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Why is the Beast the only character in the Bible to have a number and not a name?


Kimon Berlin via Wikimedia Commons ( CC BY-SA 2.5 )

Daniel Esparza - published on 03/05/18

Some explanations from traditional biblical hermeneutics shed light on the matter, as do Pope Benedict’s thoughts on recent history and current events.

In chapter 13, verse 18 of John’s Book of Revelation, one reads:

“This calls for wisdom. Let the person who has insight calculate the number of the Beast, for it is the number of a man. That number is 666.”

On March 15, 2000, while still the Prefect of the Congregation for the Doctrine on the Faith, then-Cardinal Joseph Ratzinger spoke during the inauguration of the Third Diocesan Week of Faith in the Cathedral of Palermo, in Sicily, in front of around 1,500 people. That speech — not as well known as his famous Regensburg Address — is now commonly referred to as Ratzinger’s conference on Fatherhood and Apocalypse.

In this conference, Ratzinger warned the audience about the dangers of biotechnology, explaining that the reduction of human fatherhood to a biological phenomenon, depriving it of its human and spiritual dimensions, is a threat that empties all statements one might say about God the Father. “The dissolution of fatherhood and motherhood,” he explained, “is linked to the dissolution of our being sons and daughters.”

Now, what does this might have to do with the apocalyptic number of the Beast? Ratzinger’s argument explains that God’s antagonist, the Beast, is the only character in the Bible who doesn’t have a name, but a number. In the biblical revelation, the watchful presence of God reveals itself with a name and, one might even argue, in a name. This act, Ratzinger argues, signifies God’s desire to be addressed, to enter into communion. God’s antagonist, “this Beast,” Ratzinger explains in the same conference, “does not have a name, but a number […] The Beast is a number and transforms into numbers.”

Some authors have read this as Ratzinger’s critique of instrumental reason. The then-cardinal was clearly referring to the experience of the concentration camps, but also to the risks of understanding the human in terms of mere bio-mechanical functions:

“In their horror [concentration camps] cancel faces and history, transforming man into a number, reducing him to a cog in an enormous machine. Man is no more than a function (…) In our days, we should not forget that they prefigured the destiny of a world that runs the risk of adopting the same structure of the concentration camps, if the universal law of the machine is accepted. The machines that have been constructed impose the same law. According to this logic, man must be interpreted by a computer and this is only possible if translated into numbers. The Beast is a number and transforms into numbers. God, however, has a name and calls by name. He is a person and looks for the person.”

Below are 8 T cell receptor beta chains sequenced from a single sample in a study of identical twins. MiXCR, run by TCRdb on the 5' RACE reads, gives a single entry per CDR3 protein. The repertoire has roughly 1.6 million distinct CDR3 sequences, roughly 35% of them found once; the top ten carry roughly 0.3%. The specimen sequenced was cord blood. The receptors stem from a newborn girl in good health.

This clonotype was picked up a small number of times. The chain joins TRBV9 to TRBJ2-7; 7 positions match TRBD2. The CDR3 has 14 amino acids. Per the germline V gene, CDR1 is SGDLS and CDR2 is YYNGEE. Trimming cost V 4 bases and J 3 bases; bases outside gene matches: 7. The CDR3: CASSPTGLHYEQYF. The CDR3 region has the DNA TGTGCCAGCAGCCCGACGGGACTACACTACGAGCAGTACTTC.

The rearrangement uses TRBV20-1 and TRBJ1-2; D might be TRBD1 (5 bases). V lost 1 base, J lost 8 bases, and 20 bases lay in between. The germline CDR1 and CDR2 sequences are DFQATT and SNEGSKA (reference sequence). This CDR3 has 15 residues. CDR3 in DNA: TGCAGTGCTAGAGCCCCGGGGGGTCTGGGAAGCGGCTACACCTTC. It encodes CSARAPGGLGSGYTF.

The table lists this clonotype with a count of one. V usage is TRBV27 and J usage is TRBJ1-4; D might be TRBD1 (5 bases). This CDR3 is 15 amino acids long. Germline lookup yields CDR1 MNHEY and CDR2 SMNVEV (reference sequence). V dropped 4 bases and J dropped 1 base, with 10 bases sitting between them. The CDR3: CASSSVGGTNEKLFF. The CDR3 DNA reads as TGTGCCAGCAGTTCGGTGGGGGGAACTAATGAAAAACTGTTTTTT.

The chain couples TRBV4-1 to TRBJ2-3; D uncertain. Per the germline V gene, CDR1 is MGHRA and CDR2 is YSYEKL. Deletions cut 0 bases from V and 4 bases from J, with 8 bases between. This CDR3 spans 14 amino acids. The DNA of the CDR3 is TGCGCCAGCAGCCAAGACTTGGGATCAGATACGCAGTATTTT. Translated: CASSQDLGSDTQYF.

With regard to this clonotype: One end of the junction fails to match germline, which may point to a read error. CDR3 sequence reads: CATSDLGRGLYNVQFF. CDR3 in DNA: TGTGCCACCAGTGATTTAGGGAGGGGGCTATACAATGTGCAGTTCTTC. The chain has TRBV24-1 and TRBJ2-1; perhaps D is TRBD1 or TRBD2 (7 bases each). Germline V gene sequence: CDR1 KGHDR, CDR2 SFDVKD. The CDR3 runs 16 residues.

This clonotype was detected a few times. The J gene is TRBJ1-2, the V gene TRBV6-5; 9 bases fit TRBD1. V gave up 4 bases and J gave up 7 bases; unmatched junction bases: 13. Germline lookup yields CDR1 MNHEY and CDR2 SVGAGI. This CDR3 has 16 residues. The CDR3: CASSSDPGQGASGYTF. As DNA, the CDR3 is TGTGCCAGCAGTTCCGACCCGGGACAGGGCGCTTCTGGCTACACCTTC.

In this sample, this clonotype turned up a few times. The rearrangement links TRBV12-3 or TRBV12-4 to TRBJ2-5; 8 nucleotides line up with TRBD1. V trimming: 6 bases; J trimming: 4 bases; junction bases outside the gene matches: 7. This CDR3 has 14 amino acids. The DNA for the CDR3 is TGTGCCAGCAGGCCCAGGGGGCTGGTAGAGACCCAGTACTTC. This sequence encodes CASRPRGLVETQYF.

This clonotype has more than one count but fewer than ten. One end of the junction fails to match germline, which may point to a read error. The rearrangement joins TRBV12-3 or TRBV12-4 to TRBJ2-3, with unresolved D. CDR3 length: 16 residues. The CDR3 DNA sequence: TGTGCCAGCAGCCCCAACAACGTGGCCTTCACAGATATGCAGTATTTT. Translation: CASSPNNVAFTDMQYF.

Now, as it happens with Hebrew gematria (that is, the assigning of numerical value to the letters of the alphabet), Greek letters might also have a corresponding numerical value. That’s what is known as isopsephy. The use of isopsephy to “calculate” the number of the Beast helped a whole theological and hermeneutical tradition understand the number 666 as being equivalent to the name and title of Nero Caesar, who was the Roman Emperor from the year 54 until 68. His name, written in Aramaic, can also be “calculated” as equivalent to 666 using traditional Hebrew gematria. In fact, “Nero Caesar” in Hebrew reads נרון קסר (NRON QSR). This spelling, when used as numbers, represents 50-200-6-50-100-60-200, which adds up to 666.

Historians have understood that this was the way in which early persecuted Christian communities could speak against the emperor without the Roman authorities knowing so. But this explanation doesn’t render Ratzinger’s argument as invalid, simply because Nero was an actual historical person. What the number of the Beast reveals is that the dissolution of personal traits, the substitution of names for statistics, the reduction of the human to any of its basic functions (as in the reduction of fatherhood to just a biological phenomenon, deprived of its spiritual and moral dimension; or as in the reduction of the refugee crisis to mere statistics) sooner or later runs the risk of leading to dehumanization.

BibleHumanitiesPope Benedict XVI
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